UAB Medicine News
Do Restrictive Diets and Eating Disorders Affect Fertility?
For pregnant women, nutrition has a huge impact on the health of the unborn baby and how you feel during pregnancy. But physicians and patients also are interested in how diet can affect the reproductive system of women who are trying to get pregnant or want to have a baby in the future.
UAB Medicine OB/GYN Deidre Gunn, MD, weighs in on this topic and explains how restrictive diets and eating disorders may affect your fertility.
Each year brings new and trendy diets that offer women hope of losing weight and getting their bodies into shape. To jump-start weight loss, many of these diets are based on restrictions, such as not eating carbs or skipping some meals. By cutting out certain foods, however, you may be depriving yourself of what your body needs to support a growing baby.
“There are dozens of diets out there that can help you lose a bunch of weight in the short term, but ultimately you want to do this in a healthy way and also be able to keep the weight off,” says Dr. Gunn, who specializes in obstetrics, gynecology, reproductive endocrinology, and infertility. “Restrictive diets like a keto diet or intermittent fasting are hard to maintain long-term, and they’re also not ideal for fertility, because your body doesn’t get the right balance of nutrients it needs for reproduction.”
Restrictive diets are one thing, but eating disorders take restrictions to a whole new level. Eating disorders affect every aspect of a woman’s health, especially her fertility and the regularity of her menstrual cycle. Dr. Gunn says this is because the pituitary gland in the brain is very sensitive to extreme calorie deprivation and excessive exercise.
“Many women who have eating disorders or who exercise too much will begin having irregular periods or even stop having periods altogether,” Dr. Gunn says. “When that happens, it usually means the ovaries aren’t releasing an egg every month. Ovulation essentially stops, because the body simply doesn’t have the calories to support a potential pregnancy.”
Healthy Weight Before Pregnancy
Dr. Gunn stresses that getting to a healthy body mass index (BMI) is very important, not only for a woman’s general health but also to lower the risks of dangerous complications during pregnancy. Obesity (defined as a BMI greater than 18.5) makes pregnancy much riskier, which is why it’s a good idea to address your BMI before trying to get pregnant.
But what many women don’t realize is that both ends of the weight spectrum can be bad for fertility. Women who are underweight – with a BMI less than 18.5 – are at the opposite extreme and may have irregular menstrual cycles and ovulation. A woman with a BMI that is too low may not release an egg every month for ovulation and therefore have a much harder time getting pregnant.
“If you’re thinking about getting pregnant in the next year or so, now is the time to start thinking about getting healthy and setting yourself up to have the safest pregnancy possible – for you and your future baby,” Dr. Gunn says.
Support Fertility with Nutrition
One of the best ways to support your fertility is to know your BMI number, work to achieve a number between 18.5 and 25, and then maintain that number with a balanced diet.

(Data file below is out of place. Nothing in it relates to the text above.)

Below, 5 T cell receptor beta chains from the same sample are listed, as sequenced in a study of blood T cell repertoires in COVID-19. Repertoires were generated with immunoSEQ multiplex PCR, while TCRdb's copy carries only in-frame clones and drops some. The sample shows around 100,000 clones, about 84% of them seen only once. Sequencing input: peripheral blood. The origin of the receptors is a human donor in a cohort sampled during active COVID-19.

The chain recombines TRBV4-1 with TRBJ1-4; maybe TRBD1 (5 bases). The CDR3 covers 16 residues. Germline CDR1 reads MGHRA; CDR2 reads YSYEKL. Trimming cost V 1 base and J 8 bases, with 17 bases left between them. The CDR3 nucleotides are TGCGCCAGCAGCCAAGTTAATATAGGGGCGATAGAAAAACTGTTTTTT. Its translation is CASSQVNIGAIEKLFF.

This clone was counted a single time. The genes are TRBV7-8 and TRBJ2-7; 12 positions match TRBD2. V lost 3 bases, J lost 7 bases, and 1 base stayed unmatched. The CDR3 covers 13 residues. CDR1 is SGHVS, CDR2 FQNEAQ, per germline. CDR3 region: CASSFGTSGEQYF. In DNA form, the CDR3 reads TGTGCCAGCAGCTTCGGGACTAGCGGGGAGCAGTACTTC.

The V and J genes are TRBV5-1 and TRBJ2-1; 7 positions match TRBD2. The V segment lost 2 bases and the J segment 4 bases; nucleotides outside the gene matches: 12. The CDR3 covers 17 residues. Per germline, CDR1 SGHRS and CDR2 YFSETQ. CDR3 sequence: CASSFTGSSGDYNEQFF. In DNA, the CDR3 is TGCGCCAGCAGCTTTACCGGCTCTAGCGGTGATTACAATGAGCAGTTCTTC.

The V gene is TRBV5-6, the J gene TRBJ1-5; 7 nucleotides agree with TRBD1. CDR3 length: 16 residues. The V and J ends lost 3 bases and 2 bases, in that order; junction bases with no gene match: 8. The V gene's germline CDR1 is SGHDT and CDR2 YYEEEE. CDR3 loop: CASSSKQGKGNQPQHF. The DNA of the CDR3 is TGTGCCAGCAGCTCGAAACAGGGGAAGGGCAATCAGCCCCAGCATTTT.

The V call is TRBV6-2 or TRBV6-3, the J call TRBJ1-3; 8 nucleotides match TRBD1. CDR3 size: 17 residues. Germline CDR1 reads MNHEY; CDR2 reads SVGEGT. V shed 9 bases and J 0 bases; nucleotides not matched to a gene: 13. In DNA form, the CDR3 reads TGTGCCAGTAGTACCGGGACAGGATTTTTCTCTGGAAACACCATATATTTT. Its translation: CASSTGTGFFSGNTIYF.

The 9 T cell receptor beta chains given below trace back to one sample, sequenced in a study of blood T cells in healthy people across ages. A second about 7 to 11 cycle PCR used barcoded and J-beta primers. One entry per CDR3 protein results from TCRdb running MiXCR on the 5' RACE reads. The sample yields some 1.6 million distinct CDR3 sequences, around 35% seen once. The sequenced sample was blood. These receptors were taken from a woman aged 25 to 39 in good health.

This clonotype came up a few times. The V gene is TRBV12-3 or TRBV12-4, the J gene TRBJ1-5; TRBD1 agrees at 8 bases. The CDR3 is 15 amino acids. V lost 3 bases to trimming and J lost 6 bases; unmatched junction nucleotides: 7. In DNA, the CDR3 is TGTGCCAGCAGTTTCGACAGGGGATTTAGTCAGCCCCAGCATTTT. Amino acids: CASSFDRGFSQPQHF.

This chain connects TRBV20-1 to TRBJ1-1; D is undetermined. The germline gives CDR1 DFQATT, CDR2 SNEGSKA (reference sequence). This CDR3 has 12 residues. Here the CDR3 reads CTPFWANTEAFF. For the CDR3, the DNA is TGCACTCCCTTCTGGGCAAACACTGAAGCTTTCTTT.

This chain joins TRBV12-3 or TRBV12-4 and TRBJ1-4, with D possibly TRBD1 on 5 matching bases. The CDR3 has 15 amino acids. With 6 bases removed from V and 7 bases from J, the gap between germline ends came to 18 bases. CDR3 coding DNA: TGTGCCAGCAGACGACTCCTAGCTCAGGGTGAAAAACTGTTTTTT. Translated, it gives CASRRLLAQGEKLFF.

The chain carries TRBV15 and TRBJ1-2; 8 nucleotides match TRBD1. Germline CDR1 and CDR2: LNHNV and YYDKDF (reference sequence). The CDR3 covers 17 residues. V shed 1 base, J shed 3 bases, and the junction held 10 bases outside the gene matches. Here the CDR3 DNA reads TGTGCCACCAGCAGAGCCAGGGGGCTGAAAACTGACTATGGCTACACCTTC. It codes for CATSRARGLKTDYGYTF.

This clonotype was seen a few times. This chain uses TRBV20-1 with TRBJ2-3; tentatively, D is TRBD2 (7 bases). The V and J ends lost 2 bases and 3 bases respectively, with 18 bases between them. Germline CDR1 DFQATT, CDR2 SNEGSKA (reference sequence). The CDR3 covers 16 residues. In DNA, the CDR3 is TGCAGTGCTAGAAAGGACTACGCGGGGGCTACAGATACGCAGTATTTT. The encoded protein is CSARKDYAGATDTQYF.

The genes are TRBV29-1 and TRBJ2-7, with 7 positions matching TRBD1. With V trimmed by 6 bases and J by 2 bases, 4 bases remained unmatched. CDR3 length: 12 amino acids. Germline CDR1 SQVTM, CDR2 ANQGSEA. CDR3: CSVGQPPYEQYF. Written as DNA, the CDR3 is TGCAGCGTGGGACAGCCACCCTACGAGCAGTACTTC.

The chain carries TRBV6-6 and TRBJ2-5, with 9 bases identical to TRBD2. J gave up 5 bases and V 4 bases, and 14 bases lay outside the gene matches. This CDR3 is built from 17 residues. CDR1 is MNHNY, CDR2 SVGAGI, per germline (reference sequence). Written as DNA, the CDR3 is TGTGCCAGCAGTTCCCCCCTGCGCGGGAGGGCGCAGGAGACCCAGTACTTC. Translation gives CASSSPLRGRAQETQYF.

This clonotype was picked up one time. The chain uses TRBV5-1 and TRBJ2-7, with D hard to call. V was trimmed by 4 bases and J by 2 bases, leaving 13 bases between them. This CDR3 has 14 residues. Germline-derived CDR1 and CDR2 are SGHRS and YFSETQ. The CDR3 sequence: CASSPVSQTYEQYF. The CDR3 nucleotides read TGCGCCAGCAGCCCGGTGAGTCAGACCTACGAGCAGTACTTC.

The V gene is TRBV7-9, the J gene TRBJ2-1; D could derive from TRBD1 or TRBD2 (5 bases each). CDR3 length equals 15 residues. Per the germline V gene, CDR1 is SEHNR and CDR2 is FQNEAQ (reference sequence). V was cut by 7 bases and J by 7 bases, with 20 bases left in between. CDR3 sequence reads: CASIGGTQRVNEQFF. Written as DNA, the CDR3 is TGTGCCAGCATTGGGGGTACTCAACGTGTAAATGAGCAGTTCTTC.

“You want to focus on eating whole grains rather than processed foods, eating lots of fruits and vegetables, eliminating sodas and sugary beverages like juice and sweet tea, and choosing lean meats like fish and poultry over red meat,” Dr. Gunn says. “And don’t forget a prenatal vitamin, which you should actually start taking before you get pregnant. That way, your body is already getting all the important nutrients needed for early fetal development when you do get pregnant.”
Advice for Women
Extreme dieting has been the norm for many women for much of their lives, with far too many women trying “miracle diets” and quick fixes to lose pounds fast. Meanwhile, the National Association of Anorexia Nervosa and Associated Disorders estimates that at least 30 million people in the U.S. of all ages and genders suffer from an eating disorder. If you don’t struggle with these issues yourself, chances are that someone you love is facing them right now.
Fortunately, there is help available for women who want to get pregnant but who are battling an eating disorder or extreme dieting habits. The first step is to talk to your doctor or OB/GYN. However, treating an eating disorder may require the help of a specialist or dietitian who can help you choose the best foods and adjust your portion sizes.
The UAB Weight Loss Medicine Clinic works with patients to develop a personalized program for weight loss, to make sure they do it in a healthy way. A goal of this program is to teach people how to choose healthy foods low in energy density such as fruits, vegetables, and other sources of fiber rather than foods that with more fat and calories per gram. For patients who need to lose 50 pounds or more, UAB Weight Loss Medicine offers OPTIFAST meal replacement, a safe and effective program that has proven to be consistently successful.
“Patients usually need a combination of different support services to help with their eating disorders, including medical, nutritional, and mental health support,” Dr. Gunn says. “It’s important to remember that you’re not alone and there are so many resources to help you. So, please take that first step and ask!”
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